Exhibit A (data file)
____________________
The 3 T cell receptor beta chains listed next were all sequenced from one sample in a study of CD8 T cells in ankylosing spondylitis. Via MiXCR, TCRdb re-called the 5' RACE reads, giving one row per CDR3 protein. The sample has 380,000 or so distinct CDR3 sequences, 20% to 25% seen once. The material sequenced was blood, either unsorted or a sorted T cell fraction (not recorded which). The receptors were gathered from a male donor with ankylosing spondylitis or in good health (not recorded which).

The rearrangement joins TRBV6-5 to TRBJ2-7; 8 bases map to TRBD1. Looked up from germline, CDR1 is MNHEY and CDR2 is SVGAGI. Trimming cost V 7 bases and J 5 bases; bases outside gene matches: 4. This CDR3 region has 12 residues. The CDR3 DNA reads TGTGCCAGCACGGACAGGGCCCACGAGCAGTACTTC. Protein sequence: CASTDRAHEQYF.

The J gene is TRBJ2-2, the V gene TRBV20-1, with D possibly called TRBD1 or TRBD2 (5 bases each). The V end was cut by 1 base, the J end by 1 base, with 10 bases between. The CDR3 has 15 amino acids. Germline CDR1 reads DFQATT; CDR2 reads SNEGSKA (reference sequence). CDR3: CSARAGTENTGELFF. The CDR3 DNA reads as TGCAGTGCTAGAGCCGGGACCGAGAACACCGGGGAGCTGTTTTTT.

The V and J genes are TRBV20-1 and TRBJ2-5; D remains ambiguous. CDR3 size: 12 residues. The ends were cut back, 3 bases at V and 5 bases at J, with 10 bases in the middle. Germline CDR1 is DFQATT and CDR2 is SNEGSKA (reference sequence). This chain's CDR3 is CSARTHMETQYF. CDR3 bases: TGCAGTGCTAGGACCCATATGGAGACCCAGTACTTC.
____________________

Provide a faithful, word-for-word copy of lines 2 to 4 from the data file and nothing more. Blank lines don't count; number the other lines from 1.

The rearrangement joins TRBV6-5 to TRBJ2-7; 8 bases map to TRBD1. Looked up from germline, CDR1 is MNHEY and CDR2 is SVGAGI. Trimming cost V 7 bases and J 5 bases; bases outside gene matches: 4. This CDR3 region has 12 residues. The CDR3 DNA reads TGTGCCAGCACGGACAGGGCCCACGAGCAGTACTTC. Protein sequence: CASTDRAHEQYF.

The J gene is TRBJ2-2, the V gene TRBV20-1, with D possibly called TRBD1 or TRBD2 (5 bases each). The V end was cut by 1 base, the J end by 1 base, with 10 bases between. The CDR3 has 15 amino acids. Germline CDR1 reads DFQATT; CDR2 reads SNEGSKA (reference sequence). CDR3: CSARAGTENTGELFF. The CDR3 DNA reads as TGCAGTGCTAGAGCCGGGACCGAGAACACCGGGGAGCTGTTTTTT.

The V and J genes are TRBV20-1 and TRBJ2-5; D remains ambiguous. CDR3 size: 12 residues. The ends were cut back, 3 bases at V and 5 bases at J, with 10 bases in the middle. Germline CDR1 is DFQATT and CDR2 is SNEGSKA (reference sequence). This chain's CDR3 is CSARTHMETQYF. CDR3 bases: TGCAGTGCTAGGACCCATATGGAGACCCAGTACTTC.